The buzz: The Indians have targeted 2005 as their timetable to contend, and the mediocre division in which they play makes that entirely feasible. Having moved some pricey veterans in recent years (Roberto Alomar, Bartolo Colon), the Indians don't have much in the way of available experienced talent and likely won't do much by the deadline.
Need: The Tigers have some decent young arms, but could use a boost for their offense -- almost anywhere.
The buzz: Higginson and Palmer are twin liabilities -- unproductive and overpriced. The Tigers would gladly move either for the most marginal of prospects.
Need: Starting pitching -- for the present and the future.
The buzz: Like the Blue Jays, the Royals are surprised to find themselves in the playoff race this late in the season, and that's caused some re-evaluating in the front office. It was widely assumed that GM Allard Baird would be forced to auction off Beltran (arbitration eligible) and Ibanez (free agency). But the plucky Royals have thrown off their own timetable, and now Baird is toying with keeping both for the rest of the season to give the Royals a chance at the division title.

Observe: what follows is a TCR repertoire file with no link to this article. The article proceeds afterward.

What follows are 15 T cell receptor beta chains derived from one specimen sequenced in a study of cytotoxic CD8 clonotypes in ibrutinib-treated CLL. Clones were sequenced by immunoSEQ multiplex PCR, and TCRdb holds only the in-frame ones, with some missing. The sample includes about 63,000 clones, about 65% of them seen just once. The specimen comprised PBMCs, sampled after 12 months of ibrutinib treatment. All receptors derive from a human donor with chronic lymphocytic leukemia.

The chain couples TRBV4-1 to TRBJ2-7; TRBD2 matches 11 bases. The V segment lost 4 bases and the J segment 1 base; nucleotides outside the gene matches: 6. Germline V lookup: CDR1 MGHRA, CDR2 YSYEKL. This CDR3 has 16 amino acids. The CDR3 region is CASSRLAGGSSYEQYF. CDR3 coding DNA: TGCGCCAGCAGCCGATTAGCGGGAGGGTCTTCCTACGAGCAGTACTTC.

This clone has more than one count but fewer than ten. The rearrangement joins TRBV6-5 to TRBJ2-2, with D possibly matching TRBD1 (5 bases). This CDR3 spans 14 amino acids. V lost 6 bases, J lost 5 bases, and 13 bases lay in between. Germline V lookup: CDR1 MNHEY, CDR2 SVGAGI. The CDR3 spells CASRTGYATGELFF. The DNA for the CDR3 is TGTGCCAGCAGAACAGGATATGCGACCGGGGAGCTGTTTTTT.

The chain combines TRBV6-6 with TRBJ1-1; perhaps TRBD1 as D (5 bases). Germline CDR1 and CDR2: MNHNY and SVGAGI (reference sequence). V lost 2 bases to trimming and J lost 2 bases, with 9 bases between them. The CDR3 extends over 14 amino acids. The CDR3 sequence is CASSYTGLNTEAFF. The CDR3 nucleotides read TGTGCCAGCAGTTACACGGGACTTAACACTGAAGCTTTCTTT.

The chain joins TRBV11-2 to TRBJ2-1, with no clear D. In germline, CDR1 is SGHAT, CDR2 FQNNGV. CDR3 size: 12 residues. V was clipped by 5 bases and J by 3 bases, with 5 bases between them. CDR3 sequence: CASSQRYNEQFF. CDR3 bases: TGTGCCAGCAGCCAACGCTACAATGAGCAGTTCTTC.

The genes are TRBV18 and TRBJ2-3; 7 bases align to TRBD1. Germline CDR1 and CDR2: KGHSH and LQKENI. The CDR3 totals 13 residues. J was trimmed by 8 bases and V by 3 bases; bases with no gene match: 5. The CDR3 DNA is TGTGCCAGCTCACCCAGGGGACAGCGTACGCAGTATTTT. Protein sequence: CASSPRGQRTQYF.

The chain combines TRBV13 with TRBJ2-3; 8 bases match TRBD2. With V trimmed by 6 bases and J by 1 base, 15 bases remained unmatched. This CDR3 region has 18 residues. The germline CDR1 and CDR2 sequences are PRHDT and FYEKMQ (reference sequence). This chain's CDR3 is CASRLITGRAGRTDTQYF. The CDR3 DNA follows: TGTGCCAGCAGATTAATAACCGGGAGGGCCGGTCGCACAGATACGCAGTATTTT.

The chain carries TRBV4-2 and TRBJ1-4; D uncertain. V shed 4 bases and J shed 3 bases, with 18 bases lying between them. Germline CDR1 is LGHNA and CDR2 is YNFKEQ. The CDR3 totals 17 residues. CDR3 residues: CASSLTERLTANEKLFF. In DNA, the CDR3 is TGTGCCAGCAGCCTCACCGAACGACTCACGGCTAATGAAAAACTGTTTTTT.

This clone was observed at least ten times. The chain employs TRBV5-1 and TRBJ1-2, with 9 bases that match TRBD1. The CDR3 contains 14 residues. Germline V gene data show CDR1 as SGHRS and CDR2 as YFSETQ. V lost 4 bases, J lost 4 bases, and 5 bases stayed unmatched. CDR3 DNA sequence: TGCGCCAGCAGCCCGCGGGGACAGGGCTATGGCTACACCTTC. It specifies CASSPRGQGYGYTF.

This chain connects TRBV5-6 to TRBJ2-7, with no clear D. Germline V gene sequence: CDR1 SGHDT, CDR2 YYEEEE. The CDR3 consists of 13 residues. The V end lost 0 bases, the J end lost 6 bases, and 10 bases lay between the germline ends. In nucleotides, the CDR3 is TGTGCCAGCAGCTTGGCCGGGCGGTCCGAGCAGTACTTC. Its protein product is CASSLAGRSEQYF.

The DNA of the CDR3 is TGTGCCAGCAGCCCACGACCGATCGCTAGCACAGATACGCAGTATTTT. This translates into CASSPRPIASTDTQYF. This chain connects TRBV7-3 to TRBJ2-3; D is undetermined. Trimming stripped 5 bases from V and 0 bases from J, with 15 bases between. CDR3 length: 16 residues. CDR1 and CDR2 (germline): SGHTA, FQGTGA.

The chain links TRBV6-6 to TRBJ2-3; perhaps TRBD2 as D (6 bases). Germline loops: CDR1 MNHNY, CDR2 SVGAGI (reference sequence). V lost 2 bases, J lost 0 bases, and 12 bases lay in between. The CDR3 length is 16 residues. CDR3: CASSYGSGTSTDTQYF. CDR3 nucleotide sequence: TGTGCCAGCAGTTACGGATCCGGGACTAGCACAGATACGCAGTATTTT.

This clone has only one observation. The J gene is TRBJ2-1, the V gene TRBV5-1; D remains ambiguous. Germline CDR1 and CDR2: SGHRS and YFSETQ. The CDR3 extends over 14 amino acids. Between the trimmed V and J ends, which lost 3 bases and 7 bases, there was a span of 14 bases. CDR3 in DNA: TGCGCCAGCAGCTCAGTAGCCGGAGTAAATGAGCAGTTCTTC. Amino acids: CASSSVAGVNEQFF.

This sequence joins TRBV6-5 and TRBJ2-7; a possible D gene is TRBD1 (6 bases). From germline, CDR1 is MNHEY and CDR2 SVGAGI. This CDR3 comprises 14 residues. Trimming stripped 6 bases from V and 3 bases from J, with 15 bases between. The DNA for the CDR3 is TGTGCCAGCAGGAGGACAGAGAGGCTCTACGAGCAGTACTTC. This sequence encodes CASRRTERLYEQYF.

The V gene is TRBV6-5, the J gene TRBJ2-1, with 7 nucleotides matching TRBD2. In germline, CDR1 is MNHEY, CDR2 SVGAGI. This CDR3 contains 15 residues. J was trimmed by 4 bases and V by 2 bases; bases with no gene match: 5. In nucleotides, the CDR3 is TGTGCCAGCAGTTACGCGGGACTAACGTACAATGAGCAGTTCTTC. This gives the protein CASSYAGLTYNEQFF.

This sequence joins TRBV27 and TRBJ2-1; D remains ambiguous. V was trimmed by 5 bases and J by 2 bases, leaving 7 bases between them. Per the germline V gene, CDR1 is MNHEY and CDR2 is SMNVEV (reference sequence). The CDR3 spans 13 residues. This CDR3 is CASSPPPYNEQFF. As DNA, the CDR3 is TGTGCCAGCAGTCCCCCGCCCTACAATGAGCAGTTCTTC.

Minnesota Twins -- Buyers
Looking for: The Twins could use a proven run producer to give them sock in the middle of the lineup.
Will give up: Blessed with a surplus of young outfielders, the Twins can deal from strength in that department. It's unlikely they would break up their equally deep bullpen, though free-agent-eligible LaTroy Hawkins, caught in a salary dispute, might be had.
The buzz: Owner Carl Pohlad approved the signing of Kenny Rogers in spring training when the Twins lost Eric Milton for the season, but may not allow the payroll to expand further. Then again, the Twins didn't expect to underachieve to the degree that they have, so GM Terry Ryan may be more aggressive than planned. Whatever they do, it won't be expensive.